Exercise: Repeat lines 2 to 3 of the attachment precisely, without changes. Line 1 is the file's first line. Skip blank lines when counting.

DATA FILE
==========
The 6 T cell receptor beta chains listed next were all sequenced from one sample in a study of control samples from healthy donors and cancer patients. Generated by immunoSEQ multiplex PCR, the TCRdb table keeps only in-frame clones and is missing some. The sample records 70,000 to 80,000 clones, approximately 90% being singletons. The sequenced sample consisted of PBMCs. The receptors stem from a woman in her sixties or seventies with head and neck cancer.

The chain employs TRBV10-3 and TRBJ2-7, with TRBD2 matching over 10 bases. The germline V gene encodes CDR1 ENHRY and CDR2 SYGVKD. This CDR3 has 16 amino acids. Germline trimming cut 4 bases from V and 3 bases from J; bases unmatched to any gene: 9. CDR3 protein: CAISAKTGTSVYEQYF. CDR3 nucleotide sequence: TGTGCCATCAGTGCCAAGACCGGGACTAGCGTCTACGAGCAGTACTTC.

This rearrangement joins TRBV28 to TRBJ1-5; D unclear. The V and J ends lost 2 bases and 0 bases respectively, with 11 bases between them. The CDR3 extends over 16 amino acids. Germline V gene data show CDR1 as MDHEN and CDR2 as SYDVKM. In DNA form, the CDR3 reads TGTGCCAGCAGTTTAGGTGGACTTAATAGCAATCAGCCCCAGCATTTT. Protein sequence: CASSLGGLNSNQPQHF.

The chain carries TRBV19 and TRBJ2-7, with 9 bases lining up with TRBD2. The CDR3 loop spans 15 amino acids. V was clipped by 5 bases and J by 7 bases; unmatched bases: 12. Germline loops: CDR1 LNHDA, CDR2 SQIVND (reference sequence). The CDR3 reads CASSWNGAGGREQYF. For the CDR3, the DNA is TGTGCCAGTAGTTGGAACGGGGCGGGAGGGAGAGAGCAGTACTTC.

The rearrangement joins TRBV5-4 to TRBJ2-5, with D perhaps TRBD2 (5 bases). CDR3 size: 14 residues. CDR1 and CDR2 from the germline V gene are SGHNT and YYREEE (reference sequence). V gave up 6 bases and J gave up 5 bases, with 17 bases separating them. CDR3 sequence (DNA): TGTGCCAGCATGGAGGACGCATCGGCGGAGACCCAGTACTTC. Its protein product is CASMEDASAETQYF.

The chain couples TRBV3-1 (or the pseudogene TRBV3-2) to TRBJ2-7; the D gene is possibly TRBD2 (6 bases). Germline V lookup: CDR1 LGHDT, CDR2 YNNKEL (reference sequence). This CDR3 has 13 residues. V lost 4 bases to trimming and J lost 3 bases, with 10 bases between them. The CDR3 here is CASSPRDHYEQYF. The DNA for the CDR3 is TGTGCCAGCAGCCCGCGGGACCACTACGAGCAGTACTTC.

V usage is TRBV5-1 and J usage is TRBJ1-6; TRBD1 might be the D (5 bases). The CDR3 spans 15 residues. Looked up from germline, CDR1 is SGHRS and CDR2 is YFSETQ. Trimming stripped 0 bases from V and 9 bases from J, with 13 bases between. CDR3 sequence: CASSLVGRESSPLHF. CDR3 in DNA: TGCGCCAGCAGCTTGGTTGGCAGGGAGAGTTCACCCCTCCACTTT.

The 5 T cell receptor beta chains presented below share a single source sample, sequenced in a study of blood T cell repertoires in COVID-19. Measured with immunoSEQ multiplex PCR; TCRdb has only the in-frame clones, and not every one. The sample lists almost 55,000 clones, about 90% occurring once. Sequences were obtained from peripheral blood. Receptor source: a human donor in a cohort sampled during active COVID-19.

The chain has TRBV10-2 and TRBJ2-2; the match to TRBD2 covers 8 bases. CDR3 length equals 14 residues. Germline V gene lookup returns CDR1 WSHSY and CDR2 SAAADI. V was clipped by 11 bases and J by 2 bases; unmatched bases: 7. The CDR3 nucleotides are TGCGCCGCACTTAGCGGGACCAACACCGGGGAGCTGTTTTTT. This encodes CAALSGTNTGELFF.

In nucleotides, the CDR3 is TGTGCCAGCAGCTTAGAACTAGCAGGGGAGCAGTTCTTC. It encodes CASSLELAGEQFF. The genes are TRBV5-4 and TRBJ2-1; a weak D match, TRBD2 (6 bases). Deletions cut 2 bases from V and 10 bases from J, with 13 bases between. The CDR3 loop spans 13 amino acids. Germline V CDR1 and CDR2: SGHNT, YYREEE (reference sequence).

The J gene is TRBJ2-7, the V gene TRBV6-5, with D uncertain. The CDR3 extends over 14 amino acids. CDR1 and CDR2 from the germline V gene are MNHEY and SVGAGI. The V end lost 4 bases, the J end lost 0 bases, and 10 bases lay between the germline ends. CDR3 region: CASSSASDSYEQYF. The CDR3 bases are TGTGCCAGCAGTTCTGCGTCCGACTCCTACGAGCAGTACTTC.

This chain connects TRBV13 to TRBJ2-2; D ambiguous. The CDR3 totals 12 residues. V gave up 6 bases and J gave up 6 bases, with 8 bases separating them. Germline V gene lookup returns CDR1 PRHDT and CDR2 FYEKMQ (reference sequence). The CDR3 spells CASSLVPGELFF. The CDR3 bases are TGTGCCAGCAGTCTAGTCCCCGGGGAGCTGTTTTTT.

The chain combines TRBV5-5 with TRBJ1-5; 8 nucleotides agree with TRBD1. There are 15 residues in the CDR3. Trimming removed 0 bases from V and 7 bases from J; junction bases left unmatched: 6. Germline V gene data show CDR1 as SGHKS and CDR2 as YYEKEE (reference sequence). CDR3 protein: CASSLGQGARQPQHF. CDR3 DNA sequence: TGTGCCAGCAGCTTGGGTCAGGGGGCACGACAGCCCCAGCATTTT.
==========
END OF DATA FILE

The chain employs TRBV10-3 and TRBJ2-7, with TRBD2 matching over 10 bases. The germline V gene encodes CDR1 ENHRY and CDR2 SYGVKD. This CDR3 has 16 amino acids. Germline trimming cut 4 bases from V and 3 bases from J; bases unmatched to any gene: 9. CDR3 protein: CAISAKTGTSVYEQYF. CDR3 nucleotide sequence: TGTGCCATCAGTGCCAAGACCGGGACTAGCGTCTACGAGCAGTACTTC.

This rearrangement joins TRBV28 to TRBJ1-5; D unclear. The V and J ends lost 2 bases and 0 bases respectively, with 11 bases between them. The CDR3 extends over 16 amino acids. Germline V gene data show CDR1 as MDHEN and CDR2 as SYDVKM. In DNA form, the CDR3 reads TGTGCCAGCAGTTTAGGTGGACTTAATAGCAATCAGCCCCAGCATTTT. Protein sequence: CASSLGGLNSNQPQHF.